Dare you to tell me you’ve come across a funkier suit than this. You can’t can you? It ticks all the boxes that I could ever dream of: it’s green (I’ve admitted defeat trying to battle my obsession with the colour and am fully embracing it), it’s corduroy and it’s the perfect fit.
Boden is the champion of colour, I can wholeheartedly vouch for that, but they’ve seriously outdone themselves with the rich, woodland green of this two-piece. It’s delightfully bold and eye catching and is defies traditional suit culture. There’s nothing boring, drab or office-like about it.
Saying that though, it’s a firm new entry into my work wardrobe. With kitten heels or loafers it’s formal enough to get me through the 9-5, and when swapped with Converse for the evening it’s cool enough for chilled evening drinks. It’s also one of those outfits that makes you seem as if you’ve got your shit together, which I most definitely don’t in my head. It generates colleague compliments, which lead me to smugly sip my americano with the knowledge that I at least look good, even if my day isn’t going so great.
Another point goes to Boden for sizing. Every item I have from the brand hugs me perfectly – especially trousers which I always find quite difficult. I’m a UK 8 and 5 foot 8 and the length always is just right. I went for a 12 in the jacket as I like them slightly oversized to squeeze a jumper underneath and that has worked like a charm here! The thin polo is old from Mango but there’s space for a thicker one if needs be.
In this suit I feel I can do everything, but I’m slowly realising that I don’t need to. Throughout life I’ve always been that person that says ‘yes’ to everything. Drinks on a Monday? Sure! But I’ll pay the price the next day. You need a lift? No problem! Don’t even worry about fuel money. Need me to cover a shift? You got it, let me cancel all my plans!
Saying ‘no’ is an option I never knew I had. My diary has been packed for I can’t remember how long and it’s especially taken its toll since getting a full time job. Every weekend sees me travelling to a different location for an event, a birthday, a gig. I’m not saying I don’t love being busy, but the constant travelling means I’m never settled and I’m wearing myself thin.
I want to be able to do it all but realistically I can’t, and I have to reclaim some time to rest in order to be able to give my all when I really need to. How can I expect to be the best version of Lily when I’m using all of my energy and resources all of the time?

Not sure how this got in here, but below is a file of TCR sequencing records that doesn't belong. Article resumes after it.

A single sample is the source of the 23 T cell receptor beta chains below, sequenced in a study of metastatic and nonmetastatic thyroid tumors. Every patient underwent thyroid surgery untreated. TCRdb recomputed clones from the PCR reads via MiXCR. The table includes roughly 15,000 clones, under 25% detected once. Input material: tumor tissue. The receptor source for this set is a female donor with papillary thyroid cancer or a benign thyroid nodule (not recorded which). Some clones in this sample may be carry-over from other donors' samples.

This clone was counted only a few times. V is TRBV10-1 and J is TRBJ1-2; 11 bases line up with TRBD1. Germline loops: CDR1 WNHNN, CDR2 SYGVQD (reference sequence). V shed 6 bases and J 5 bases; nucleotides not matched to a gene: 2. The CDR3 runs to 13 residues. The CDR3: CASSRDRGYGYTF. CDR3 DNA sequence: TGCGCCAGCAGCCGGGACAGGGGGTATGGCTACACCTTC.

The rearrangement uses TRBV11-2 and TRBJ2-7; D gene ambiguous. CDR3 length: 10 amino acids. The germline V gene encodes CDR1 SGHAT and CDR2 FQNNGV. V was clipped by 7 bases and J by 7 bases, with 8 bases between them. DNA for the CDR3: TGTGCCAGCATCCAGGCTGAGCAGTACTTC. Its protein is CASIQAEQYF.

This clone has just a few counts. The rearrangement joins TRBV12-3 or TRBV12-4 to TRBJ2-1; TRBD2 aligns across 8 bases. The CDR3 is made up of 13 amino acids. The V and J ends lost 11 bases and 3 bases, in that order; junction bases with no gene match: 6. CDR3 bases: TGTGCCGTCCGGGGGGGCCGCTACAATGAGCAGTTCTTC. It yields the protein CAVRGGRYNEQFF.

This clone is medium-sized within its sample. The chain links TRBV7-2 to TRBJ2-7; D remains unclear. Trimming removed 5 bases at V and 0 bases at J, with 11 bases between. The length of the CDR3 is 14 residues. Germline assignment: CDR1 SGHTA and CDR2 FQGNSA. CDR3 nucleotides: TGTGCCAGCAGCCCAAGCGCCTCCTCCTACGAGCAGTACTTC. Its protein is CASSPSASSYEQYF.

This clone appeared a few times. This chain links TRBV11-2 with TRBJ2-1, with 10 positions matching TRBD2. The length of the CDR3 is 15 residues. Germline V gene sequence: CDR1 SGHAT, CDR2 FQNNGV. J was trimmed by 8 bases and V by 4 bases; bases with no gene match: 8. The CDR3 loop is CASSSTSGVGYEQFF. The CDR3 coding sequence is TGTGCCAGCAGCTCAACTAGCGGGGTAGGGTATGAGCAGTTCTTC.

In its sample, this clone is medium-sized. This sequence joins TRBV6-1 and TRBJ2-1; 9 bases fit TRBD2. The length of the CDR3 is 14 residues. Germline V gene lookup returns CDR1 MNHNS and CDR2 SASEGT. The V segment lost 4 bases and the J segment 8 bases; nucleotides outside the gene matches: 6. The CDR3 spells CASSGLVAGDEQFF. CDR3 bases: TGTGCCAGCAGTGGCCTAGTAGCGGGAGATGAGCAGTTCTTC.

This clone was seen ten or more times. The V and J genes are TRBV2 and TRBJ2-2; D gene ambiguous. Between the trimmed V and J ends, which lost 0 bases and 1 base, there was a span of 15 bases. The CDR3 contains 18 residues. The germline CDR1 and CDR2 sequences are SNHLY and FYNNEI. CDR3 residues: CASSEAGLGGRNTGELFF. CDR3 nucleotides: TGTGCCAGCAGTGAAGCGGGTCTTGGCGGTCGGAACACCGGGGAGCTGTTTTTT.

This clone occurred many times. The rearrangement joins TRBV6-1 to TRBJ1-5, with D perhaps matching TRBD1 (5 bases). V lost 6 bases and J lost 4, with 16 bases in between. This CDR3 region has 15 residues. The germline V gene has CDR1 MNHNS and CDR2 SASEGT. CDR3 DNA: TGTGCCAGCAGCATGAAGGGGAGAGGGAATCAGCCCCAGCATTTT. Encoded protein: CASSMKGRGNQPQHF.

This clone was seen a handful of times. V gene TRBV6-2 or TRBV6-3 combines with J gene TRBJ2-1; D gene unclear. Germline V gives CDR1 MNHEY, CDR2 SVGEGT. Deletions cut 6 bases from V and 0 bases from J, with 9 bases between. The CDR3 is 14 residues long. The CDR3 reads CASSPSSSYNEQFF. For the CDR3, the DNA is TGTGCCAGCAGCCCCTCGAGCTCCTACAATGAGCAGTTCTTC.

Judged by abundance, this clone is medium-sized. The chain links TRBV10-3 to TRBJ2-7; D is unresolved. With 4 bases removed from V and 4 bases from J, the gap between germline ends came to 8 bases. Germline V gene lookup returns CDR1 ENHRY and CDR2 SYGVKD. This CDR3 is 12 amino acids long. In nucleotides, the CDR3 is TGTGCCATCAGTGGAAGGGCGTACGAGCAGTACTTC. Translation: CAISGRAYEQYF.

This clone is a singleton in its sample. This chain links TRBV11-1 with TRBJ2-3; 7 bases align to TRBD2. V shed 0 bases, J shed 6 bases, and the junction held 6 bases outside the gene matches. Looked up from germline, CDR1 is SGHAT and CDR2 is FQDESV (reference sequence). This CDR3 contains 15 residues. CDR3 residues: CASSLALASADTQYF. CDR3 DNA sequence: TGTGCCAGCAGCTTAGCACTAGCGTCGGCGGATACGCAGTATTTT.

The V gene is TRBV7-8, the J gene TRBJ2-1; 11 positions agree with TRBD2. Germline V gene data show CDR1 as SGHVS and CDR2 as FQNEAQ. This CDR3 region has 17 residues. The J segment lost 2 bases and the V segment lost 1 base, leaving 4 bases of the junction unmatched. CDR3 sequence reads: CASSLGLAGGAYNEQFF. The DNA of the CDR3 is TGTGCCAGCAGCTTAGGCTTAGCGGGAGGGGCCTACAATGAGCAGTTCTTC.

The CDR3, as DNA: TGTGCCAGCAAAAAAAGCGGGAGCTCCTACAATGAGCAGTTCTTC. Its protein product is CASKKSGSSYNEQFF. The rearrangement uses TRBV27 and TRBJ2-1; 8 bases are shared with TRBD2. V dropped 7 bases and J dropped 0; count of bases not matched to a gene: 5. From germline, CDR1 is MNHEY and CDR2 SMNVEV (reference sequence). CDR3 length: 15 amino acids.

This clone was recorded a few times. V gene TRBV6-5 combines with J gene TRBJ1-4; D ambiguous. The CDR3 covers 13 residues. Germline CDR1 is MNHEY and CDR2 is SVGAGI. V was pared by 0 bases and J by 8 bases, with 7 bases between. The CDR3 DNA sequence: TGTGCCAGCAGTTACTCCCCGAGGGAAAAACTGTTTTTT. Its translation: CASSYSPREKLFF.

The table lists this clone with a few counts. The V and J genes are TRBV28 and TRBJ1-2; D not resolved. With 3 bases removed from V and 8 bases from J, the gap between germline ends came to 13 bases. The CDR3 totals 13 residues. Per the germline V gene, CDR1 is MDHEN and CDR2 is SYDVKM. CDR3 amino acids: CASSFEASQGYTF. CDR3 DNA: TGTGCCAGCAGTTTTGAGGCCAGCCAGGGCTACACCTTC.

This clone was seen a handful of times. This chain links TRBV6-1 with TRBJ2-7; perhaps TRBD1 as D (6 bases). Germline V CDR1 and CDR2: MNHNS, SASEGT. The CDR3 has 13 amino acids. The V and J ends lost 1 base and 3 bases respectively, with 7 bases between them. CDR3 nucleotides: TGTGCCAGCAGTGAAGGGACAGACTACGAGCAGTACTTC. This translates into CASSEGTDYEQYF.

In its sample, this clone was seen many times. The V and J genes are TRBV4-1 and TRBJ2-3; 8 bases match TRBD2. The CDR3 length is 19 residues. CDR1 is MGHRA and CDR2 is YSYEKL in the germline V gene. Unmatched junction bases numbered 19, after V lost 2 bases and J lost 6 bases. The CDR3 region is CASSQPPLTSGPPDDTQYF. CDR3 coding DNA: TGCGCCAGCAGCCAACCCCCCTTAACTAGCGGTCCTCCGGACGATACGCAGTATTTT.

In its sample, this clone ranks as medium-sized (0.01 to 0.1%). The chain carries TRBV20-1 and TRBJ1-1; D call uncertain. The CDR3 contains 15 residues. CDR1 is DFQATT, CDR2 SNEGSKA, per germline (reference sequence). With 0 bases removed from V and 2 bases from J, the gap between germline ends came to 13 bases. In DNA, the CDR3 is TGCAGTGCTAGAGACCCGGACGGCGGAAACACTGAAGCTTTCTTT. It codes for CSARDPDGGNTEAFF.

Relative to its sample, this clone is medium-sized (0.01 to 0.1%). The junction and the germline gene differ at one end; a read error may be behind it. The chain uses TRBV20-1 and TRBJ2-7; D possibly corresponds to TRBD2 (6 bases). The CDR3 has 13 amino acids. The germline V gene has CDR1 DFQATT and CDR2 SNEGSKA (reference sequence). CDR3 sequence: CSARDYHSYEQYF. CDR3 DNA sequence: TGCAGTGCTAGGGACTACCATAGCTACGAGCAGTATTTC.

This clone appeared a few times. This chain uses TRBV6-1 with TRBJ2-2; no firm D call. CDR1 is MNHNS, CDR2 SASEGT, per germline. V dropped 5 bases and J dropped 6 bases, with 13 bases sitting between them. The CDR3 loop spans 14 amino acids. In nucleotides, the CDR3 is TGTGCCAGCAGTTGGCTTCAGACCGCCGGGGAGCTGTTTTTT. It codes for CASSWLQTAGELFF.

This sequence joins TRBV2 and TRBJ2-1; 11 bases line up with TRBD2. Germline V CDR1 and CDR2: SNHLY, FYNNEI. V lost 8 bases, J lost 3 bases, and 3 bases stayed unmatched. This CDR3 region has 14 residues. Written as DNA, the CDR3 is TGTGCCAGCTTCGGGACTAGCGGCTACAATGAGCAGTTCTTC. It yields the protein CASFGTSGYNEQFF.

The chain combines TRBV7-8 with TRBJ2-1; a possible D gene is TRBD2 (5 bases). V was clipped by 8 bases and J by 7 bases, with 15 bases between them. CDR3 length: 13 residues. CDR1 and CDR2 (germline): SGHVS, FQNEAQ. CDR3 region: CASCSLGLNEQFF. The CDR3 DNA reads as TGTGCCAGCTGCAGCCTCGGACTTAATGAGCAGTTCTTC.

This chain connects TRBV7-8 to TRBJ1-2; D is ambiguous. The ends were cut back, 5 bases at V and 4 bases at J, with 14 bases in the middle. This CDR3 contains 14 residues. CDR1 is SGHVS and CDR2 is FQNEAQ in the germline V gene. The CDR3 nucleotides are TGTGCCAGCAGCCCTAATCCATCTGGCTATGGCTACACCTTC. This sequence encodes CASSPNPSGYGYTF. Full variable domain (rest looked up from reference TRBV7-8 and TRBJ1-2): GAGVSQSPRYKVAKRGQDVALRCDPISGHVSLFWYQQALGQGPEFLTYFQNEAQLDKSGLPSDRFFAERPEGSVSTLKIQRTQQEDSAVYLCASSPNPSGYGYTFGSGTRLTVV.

So I’ve started using that one little word I’m so afraid of. The one that I think people will judge me for: I’m boring, I’m lazy, I’m disappointing. And you know what? ‘No’ pretty addictive. And those who care about you understand that there’s too much on your plate and forgive you for not being able to make it.
I’ve stopped making unnecessary plans to fill my week with. I used to think having a full diary was a sign of a full life, but it doesn’t work like that at all. One major influence in my change of thought was an episode of the High Low podcast where Dolly Alderton expressed her tendency to get caught in the same trap.
I now rejoice in a free evening to reconnect to the hobbies I’ve been neglecting. I’m able to invest time in activities that contribute positively to my mental and physical health rather than just thinking ‘fuck it’ and heading to the pub after work for one spontaneous drink that, let’s face it, always turns into 5.
I’m practising yoga again, and this time ensuring I dedicate that time to self-care and valuing the benefits it brings rather than slogging through for the sake of it. I’m reading more than ever and relishing in the escapism to another world, which leaves me prepared to deal with my own when I put the book down.
And with one slight change of vocabulary has come a different perspective on other areas that need work. I read a LinkedIn article about what the language we use says about us and discovered that I’m using pointless words that probably give off the wrong impression, especially in work. Throwaway comments like ‘hopefully’ and ‘just’ are my big offenders, that play down what a really mean. For example, ‘I’m just enquiring’ makes a situation seem less urgent than it may be and can threaten credibility. ‘I’m hoping to get this done’ shows a lack of responsibility and determination to complete a task. Since consciously applying these filters to emails I can see how little worth they hold and how often I fall in the trap of including them in sentences.
So no, I’m sorry, I can’t come to your party. I really want to, but I need some time to rest (and I’ll probably do it while wearing this suit).